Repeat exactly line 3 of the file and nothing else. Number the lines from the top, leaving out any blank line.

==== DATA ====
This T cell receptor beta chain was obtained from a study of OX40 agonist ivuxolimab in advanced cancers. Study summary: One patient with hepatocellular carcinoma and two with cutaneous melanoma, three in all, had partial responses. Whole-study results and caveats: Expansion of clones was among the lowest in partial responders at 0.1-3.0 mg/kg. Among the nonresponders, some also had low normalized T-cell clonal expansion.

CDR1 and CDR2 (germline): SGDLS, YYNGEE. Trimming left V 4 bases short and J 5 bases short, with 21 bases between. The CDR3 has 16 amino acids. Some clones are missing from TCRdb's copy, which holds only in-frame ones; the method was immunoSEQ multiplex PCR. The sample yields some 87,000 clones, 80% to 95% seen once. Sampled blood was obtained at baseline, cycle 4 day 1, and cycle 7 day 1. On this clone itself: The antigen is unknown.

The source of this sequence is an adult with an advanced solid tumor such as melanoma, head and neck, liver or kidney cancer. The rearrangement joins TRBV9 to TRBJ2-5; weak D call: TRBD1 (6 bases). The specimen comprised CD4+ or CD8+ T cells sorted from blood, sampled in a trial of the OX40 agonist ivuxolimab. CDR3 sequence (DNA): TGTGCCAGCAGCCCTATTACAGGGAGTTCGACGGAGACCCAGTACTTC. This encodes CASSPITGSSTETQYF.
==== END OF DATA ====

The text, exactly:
The source of this sequence is an adult with an advanced solid tumor such as melanoma, head and neck, liver or kidney cancer. The rearrangement joins TRBV9 to TRBJ2-5; weak D call: TRBD1 (6 bases). The specimen comprised CD4+ or CD8+ T cells sorted from blood, sampled in a trial of the OX40 agonist ivuxolimab. CDR3 sequence (DNA): TGTGCCAGCAGCCCTATTACAGGGAGTTCGACGGAGACCCAGTACTTC. This encodes CASSPITGSSTETQYF.